For years, Nobel Peace laureate Shirin Ebadi has been speaking out against human rights violations in her country of Iran, where her defense of political prisoners and support for human rights and democracy have earned her the ire of the ruling regime.
Starting this week, several of Iran's most prominent women's rights activists, including Nobel Peace Prize laureate Shirin Ebadi, will stage a sit-in in front of the U.N. Human Rights Council offices in Geneva, Switzerland, to protest Iran's imprisonment of their colleague Nasrin Sotoudeh.
An Iranian Nobel laureate led a small demonstration in front of the United Nations office in Geneva on Monday, protesting the continued imprisonment of human rights activist and fellow lawyer Nasrin Sotoudeh.
A spokeswoman for a group headed by Nobel Peace laureate Shirin Ebadi has been arrested by Iranian authorities less than 48 hours before the country marks the first anniversary of its election fallout, according to a human rights group.
Mark Kirk The Illinois congressman, now the front-runner in the Republican primary election for U.S. Senate, is facing an attack ad that questions his sexual orientation. The Chicago Sun-Times reports that opponent Andy Martin, already controversial for previous remarks about Barack Obama, has run for offices in Illinois, Florida and Connecticut but has never won. He taped a commercial questioning whether Kirk is gay -- and radio stations have told the Sun-Times that federal communications rules don't permit them to edit the ads. Spokesman Erik Elk said that Kirk, a U.S. Naval Intelligence officer, was unavailable for comment because he is on active duty over the holidays. Elk issued this statement: "The ad is not true and is degrading to the political process. The people of Illinois deserve better." Kirk, whose candidacy was endorsed by his ex-wife, faces five opponents in the Republican primary on February 2.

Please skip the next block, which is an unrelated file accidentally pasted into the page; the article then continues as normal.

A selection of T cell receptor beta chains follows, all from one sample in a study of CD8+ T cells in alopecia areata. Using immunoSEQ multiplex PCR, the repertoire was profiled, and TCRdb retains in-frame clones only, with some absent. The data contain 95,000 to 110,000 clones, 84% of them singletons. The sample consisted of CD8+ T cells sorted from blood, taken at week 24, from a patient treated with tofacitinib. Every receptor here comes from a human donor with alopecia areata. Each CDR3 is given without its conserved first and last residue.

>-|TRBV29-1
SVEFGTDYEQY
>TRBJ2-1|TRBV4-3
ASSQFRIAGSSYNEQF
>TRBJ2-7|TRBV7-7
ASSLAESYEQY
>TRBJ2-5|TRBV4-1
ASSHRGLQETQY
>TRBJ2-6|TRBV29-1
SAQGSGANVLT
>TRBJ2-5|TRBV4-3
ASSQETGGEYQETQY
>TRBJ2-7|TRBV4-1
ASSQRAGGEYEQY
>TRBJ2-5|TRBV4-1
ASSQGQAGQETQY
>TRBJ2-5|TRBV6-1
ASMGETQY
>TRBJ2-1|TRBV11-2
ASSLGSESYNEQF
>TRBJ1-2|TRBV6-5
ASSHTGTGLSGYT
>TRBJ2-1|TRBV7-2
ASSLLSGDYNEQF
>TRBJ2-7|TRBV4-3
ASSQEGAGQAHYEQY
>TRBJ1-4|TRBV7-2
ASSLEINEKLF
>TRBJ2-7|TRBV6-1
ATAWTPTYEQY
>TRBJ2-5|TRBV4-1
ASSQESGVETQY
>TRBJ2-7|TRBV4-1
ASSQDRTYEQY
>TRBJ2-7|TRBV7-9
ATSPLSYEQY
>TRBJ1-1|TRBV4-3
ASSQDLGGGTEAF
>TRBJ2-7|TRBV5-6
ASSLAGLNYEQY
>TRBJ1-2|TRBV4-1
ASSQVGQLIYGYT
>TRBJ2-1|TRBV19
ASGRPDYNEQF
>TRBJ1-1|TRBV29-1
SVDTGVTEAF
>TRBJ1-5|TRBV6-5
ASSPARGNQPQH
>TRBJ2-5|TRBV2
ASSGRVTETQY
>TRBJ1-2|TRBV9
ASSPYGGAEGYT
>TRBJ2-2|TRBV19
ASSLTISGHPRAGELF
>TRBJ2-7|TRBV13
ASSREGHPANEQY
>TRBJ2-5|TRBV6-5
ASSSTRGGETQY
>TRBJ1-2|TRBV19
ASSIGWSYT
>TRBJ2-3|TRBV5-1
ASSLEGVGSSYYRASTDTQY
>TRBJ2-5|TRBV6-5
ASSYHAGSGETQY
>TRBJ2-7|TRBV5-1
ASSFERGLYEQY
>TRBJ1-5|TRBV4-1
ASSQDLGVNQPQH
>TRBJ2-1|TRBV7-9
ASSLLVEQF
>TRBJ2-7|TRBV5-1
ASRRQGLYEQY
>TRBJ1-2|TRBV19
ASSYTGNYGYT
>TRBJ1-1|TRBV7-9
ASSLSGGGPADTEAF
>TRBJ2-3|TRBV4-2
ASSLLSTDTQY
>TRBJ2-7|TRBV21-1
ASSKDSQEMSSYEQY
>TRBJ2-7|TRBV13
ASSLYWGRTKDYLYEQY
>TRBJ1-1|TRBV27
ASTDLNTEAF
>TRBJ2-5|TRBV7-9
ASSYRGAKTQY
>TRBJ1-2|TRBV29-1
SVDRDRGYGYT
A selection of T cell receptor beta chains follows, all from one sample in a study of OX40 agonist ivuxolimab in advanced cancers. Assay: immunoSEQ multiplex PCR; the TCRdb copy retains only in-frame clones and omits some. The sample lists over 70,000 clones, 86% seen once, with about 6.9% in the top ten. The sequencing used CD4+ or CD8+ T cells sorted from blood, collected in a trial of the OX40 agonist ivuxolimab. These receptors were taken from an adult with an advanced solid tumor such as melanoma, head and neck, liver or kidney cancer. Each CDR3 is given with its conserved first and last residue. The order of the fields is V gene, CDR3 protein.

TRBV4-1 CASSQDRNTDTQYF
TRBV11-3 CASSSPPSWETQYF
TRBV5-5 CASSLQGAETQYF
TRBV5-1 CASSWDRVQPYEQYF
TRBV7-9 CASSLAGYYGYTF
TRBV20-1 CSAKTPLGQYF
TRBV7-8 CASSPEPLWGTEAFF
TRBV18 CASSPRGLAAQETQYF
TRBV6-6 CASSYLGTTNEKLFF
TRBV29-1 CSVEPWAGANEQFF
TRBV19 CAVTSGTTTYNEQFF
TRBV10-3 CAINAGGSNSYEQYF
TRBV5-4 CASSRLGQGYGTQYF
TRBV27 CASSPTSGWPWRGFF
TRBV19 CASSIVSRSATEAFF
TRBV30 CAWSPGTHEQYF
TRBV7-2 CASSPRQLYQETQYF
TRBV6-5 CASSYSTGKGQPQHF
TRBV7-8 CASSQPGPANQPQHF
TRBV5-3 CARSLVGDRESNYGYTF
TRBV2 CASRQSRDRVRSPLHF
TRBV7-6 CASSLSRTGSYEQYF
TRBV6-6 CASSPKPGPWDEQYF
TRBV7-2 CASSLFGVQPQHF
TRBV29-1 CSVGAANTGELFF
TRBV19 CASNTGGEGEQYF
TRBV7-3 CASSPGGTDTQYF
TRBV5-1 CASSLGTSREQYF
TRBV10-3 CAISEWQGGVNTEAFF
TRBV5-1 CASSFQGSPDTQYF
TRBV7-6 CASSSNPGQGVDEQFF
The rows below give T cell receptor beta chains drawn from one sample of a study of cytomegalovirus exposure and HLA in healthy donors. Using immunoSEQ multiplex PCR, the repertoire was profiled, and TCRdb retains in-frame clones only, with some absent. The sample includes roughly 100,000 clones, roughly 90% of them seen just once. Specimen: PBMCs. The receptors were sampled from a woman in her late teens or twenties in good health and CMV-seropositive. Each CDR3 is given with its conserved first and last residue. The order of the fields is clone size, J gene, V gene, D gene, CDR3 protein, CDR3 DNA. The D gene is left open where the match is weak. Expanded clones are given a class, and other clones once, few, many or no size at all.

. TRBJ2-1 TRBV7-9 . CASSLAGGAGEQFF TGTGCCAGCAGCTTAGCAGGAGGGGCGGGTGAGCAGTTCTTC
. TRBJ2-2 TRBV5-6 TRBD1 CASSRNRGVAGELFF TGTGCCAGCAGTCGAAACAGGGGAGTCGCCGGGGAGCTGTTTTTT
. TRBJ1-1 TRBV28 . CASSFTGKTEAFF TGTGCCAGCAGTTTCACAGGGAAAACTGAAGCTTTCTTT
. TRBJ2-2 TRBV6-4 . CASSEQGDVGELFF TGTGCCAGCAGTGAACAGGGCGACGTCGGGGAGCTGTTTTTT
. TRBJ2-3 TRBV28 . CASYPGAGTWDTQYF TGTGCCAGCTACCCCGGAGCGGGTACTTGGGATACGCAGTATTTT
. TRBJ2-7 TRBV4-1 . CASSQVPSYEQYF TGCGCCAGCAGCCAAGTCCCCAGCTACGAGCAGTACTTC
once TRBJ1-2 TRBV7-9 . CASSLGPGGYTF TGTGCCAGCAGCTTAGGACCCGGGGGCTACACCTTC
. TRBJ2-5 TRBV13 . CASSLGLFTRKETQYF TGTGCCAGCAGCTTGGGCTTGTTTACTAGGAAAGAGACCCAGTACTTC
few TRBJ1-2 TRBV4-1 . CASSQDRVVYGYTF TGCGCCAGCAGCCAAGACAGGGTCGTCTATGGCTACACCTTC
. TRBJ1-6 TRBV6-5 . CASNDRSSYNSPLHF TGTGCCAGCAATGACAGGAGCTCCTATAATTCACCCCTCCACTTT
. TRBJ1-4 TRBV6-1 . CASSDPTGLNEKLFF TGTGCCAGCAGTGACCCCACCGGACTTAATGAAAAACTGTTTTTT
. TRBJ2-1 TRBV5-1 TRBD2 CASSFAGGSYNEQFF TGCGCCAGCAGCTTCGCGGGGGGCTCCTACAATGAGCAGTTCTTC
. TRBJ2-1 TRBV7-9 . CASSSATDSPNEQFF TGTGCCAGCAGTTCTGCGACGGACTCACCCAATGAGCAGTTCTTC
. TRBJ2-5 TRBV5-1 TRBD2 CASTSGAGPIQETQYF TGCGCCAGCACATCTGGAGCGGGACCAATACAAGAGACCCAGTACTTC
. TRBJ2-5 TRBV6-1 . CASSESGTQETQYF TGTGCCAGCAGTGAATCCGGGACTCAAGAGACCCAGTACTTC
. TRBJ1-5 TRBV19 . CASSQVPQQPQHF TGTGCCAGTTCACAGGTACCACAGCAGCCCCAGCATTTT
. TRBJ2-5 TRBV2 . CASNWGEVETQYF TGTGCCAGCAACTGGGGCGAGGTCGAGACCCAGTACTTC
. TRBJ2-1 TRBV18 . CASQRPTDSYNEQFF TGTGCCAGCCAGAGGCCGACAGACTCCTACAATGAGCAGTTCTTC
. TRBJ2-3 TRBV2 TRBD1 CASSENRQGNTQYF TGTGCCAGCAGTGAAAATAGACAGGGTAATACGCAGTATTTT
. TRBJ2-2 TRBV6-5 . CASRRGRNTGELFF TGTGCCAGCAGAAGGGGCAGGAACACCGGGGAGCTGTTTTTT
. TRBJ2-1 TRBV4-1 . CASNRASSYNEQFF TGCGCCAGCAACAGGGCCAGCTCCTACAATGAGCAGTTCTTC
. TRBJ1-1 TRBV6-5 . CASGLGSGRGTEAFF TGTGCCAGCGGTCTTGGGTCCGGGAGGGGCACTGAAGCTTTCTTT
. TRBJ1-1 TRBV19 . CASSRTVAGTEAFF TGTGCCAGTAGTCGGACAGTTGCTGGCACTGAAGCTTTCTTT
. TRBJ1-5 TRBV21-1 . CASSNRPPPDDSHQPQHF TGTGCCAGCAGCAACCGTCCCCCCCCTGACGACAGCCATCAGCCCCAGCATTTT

The latest violent protests to hit Iran has prompted hundreds of arrests, including some prominent figures, and left at least eight dead, although the Iranian government denied its security forces have killed anyone.
President Obama woke up today with the once-in-a-lifetime news that he won the 2009 Nobel Peace Prize. The joy and pride of this early morning news must have matched, if not surpassed, that other piece of news he received the evening of November 4, 2008, when he won the presidency of the United States.
The trial of seven Baha'i prisoners accused of espionage in Iran will begin on Tuesday, despite that one of their lawyers is now behind bars and the other is outside the country, state-run media reported Saturday.
The United Nations should "urge" Iran to release political prisoners rounded up during the recent unrest following last month's disputed presidential elections, a group of Nobel Peace Prize winners have declared.
Iranian authorities have reportedly arrested several women for doing missionary work for the Baha'is, the religious group whose persecution by the Islamic republic has been condemned by human rights activists and governments around the globe.
A group attacked the Tehran home and office of Nobel peace laureate Shirin Ebadi, trampling a sign in the front yard, spray-painting slogans on her building and accusing her of supporting Israel, she told CNN.
Nobel Peace Prize laureate and human rights campaigner Shirin Ebadi was briefly taken into custody Sunday as Iranian authorities raided and indefinitely shut down two of her offices in Tehran, she told CNN.